-Pastor Don

Posted by: brampey | December 11, 2008

A Lighter Look at Gift Giving

I hope that you enjoy one of my favorite Dave Barry columns. I wish the quality was better, but it did save me a lot of time. Also, since it was cut and pasted, read through the top half and then move to the bottom half.

On a similar note, you may want to check out the following which takes the importance of giving the right gift to a whole new level:



Posted by: brampey | October 31, 2008

(The following was started back in June, but I never got around to posting. In fact, there are a lot of things I never got around to posting over the past few months. Is it against “blog rules” to post something that you wrote this long ago?)

This morning, Greg Hayes and I went to the Holly Springs store for breakfast. We drove separately because Greg was going on to “town” (“Table Rock-speak” for Pickens, Easley, Greenville, et al). As I turned onto Hwy. 11, I noticed a grasshopper of some variety attached to my windshield. It started moving and I started going faster. It hung on. I continued to go faster and it continued to hang on. I watched in amazement as I reached the speed limit (and a little more) . . . and it was still there. I thought to myself, “How could it do that?” It occurred to me that this little creature was created with a capacity to do just what I was witnessing. And it was doing it!

What amazing things were we created with the capacity to do, but have not done because we thought it impossible? The answer is, “More than we know.” Let’s try stretching our wings or holding on longer than we think we can.

I attended the funeral of Exie Newton (wife of Rev. Lee Newton). She was one of those quiet types that didn’t come on strong, but once you got to know her, you realized that there was much more there. As we sang Abide With Me, there was one phrase that started a train of thoughts that I will share later. The phrase was, “Hold Thou Thy cross before my closing eyes.” I will get back to that.

I did a little research on that hymn today and discovered the “rest of the story.” The author of those words was a familiar figure to the townsfolk of Brixham, England. The town’s parson took his daily walk by the sea for more than 20 years. That was the way he thought out his sermons as he talked with God.

On a Sunday afternoon in September 1847, Rev. Henry Francis Lyte walked with a heavy heart. He was anticipating that this would be his last walk on what was a most familiar path. At the age of thirty, Mr. Lyte had taken the little church at Brixham in hopes that the salt air would bring him improved health. Now at the age of 54, as his lung ailment grew worse, doctors said that he would need to go to the warmer climate of Italy.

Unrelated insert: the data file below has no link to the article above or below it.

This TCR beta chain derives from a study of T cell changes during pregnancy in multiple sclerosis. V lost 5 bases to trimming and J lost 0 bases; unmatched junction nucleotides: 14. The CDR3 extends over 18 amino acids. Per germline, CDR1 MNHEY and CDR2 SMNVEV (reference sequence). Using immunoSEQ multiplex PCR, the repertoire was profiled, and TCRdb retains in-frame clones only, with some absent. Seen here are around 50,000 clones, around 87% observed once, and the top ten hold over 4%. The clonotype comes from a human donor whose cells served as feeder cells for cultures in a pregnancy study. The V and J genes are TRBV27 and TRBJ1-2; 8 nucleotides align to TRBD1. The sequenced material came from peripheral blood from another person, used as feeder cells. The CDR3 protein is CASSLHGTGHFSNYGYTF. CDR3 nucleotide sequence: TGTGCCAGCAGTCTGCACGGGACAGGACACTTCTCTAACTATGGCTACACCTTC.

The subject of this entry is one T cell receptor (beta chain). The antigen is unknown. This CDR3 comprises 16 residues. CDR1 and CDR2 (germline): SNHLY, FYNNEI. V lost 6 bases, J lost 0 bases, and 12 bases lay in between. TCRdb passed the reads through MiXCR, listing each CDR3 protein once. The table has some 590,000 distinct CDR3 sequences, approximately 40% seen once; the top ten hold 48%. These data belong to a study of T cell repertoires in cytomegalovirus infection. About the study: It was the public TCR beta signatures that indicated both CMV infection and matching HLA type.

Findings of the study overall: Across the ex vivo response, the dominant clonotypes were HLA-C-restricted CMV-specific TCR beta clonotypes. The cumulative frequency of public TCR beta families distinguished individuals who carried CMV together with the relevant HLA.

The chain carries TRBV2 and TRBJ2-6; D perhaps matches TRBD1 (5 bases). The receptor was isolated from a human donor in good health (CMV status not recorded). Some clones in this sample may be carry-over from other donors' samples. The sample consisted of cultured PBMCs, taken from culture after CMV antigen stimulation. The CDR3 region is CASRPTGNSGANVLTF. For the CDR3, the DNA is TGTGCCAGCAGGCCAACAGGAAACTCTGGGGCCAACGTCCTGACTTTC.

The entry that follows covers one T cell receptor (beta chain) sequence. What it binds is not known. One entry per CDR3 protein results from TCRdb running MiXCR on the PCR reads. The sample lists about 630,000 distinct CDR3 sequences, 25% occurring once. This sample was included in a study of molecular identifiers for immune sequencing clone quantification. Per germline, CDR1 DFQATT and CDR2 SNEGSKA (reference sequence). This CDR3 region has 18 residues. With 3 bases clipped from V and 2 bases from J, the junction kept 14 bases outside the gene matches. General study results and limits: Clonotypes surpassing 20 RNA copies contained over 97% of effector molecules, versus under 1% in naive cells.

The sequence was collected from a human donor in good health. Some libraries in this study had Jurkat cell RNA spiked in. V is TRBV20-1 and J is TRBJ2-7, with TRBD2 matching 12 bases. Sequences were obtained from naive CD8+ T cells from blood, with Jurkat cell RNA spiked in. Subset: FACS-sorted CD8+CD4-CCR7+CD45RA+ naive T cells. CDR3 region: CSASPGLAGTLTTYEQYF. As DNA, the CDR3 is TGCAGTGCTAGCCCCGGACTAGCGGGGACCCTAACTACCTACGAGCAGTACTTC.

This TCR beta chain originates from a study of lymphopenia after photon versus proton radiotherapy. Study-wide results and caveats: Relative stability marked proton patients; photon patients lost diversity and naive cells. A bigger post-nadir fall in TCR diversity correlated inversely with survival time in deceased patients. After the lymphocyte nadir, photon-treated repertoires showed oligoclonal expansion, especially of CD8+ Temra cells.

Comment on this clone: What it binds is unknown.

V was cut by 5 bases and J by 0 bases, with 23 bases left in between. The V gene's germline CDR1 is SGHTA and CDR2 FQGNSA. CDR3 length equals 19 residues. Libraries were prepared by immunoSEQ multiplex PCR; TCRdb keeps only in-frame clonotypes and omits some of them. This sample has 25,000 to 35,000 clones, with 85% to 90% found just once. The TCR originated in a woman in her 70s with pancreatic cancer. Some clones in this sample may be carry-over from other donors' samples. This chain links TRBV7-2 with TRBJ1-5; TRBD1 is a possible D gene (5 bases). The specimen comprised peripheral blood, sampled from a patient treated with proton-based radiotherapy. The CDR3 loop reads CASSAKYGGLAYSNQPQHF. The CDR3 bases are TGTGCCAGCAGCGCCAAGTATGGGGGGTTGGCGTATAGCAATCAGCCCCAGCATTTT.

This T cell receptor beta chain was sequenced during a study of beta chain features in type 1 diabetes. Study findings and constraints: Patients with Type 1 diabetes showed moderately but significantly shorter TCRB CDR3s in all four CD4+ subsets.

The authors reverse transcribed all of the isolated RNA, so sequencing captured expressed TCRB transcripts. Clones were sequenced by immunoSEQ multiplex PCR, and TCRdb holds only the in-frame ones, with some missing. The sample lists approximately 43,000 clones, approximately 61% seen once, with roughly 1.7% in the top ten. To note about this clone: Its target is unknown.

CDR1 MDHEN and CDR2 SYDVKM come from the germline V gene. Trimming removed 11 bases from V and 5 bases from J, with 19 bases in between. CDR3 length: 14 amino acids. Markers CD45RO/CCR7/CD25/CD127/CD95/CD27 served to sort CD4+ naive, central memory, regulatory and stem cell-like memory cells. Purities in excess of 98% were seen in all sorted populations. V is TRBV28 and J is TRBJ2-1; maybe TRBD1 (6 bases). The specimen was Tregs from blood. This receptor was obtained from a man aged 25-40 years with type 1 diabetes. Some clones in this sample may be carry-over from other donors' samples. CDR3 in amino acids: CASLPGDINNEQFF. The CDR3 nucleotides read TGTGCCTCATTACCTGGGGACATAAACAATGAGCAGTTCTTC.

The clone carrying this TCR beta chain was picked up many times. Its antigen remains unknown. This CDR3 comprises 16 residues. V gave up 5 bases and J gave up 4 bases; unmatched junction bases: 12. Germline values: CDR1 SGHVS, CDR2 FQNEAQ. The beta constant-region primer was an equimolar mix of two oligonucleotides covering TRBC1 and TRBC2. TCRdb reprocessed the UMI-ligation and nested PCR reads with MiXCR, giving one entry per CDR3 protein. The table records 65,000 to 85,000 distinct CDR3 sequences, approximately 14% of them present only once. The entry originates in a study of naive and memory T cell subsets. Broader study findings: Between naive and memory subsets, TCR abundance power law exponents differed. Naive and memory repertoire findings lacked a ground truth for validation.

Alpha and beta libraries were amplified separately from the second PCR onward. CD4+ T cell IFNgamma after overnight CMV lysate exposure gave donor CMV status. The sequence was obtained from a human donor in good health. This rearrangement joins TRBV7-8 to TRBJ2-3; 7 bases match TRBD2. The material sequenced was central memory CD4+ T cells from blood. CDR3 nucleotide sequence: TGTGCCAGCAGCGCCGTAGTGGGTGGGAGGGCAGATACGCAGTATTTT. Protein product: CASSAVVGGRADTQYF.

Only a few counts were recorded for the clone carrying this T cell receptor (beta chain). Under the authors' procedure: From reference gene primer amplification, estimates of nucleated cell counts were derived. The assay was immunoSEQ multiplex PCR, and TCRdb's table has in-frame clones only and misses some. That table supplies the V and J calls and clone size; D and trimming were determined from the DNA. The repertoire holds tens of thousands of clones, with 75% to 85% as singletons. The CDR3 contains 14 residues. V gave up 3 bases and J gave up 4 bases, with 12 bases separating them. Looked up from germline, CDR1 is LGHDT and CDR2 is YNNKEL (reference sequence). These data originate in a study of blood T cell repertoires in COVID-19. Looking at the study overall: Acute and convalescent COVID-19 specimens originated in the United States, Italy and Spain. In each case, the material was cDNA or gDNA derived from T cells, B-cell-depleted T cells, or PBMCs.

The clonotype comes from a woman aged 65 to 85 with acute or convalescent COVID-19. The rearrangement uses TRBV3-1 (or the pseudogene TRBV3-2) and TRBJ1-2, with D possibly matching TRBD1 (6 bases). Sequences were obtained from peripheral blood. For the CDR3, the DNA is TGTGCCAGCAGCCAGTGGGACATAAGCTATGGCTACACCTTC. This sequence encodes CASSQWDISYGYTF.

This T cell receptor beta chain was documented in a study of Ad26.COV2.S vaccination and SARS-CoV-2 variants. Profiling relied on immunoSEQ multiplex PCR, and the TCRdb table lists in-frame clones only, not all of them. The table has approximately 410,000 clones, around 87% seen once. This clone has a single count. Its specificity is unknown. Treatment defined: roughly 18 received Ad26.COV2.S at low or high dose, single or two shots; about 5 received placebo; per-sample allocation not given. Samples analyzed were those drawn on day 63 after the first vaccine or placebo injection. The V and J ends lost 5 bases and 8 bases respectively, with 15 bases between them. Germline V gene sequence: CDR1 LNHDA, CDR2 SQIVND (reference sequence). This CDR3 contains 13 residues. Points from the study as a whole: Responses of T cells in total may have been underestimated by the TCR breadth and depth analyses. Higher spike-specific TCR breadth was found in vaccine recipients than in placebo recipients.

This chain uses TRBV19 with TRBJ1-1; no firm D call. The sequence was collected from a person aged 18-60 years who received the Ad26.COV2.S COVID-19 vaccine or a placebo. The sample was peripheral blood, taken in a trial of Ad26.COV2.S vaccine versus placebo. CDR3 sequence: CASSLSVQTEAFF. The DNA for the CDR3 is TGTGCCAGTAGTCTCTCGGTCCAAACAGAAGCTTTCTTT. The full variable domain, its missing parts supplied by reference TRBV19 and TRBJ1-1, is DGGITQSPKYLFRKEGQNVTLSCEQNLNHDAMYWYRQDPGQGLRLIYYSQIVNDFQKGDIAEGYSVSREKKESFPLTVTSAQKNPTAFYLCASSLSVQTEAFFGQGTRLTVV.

That Sunday morning, he administered his last sacrament and took his last walk along the sea. He wrote some farewell notes to friends and wrote a prayer which he gave to a friend. The prayer was put away in a trunk. He died in France two months later having never reached Italy. How fitting that the oft-repeated refrain, “Abide With Me,” would be in his heart and mind as he left his cherished flock, friends and home. He seemed to realize that he was not going on that journey alone, for Christ would be with him “in life and death.”

For over a cen­tu­ry, the bells of his church at All Saints in Low­er Brix­ham, De­von­shire, have rung out “Abide with Me” daily. Lyte’s prayer-poem was published as a hymn. Other hymns penned by Lyte include “Jesus, I My Cross Have Taken,” and “Praise, My Soul, the King of Heaven.”

Back to my thoughts that afternoon. That phrase, “Hold Thou Thy cross before my closing eyes,” arrested my attention. Why would you want this to be your last thought before you died? I have read accounts of the deaths of some of the great saints. While victorious in the hour of death, the awareness of our unworthiness of Christ’s suffering and death and the realization that in the end it is our only hope of a personal resurrection seems to be a prominent theme.

“O God, help me to live with my heart and mind focused on the cross so that I can die with the cross before my eyes. It’s my only hope for a resurrection morning.”

Abide with me; fast falls the eventide;
The darkness deepens; Lord with me abide.
When other helpers fail and comforts flee,
Help of the helpless, O abide with me.

Swift to its close ebbs out life’s little day;
Earth’s joys grow dim; its glories pass away;
Change and decay in all around I see;
O Thou who changest not, abide with me.

Not a brief glance I beg, a passing word;
But as Thou dwell’st with Thy disciples, Lord,
Familiar, condescending, patient, free.
Come not to sojourn, but abide with me.

Come not in terrors, as the King of kings,
But kind and good, with healing in Thy wings,
Tears for all woes, a heart for every plea—
Come, Friend of sinners, and thus bide with me.

Thou on my head in early youth didst smile;
And, though rebellious and perverse meanwhile,
Thou hast not left me, oft as I left Thee,
On to the close, O Lord, abide with me.

I need Thy presence every passing hour.
What but Thy grace can foil the tempter’s power?
Who, like Thyself, my guide and stay can be?
Through cloud and sunshine, Lord, abide with me.

I fear no foe, with Thee at hand to bless;
Ills have no weight, and tears no bitterness.
Where is death’s sting? Where, grave, thy victory?
I triumph still, if Thou abide with me.

Hold Thou Thy cross before my closing eyes;
Shine through the gloom and point me to the skies.
Heaven’s morning breaks, and earth’s vain shadows flee;
In life, in death, O Lord, abide with me.

Posted by: brampey | June 19, 2008

2008 General Conference Reflections

2008 General Conference Reflections

I am not sure how many General Conferences I have attended (ten, I think), but this was my fourth as a delegate. Here are my reflections: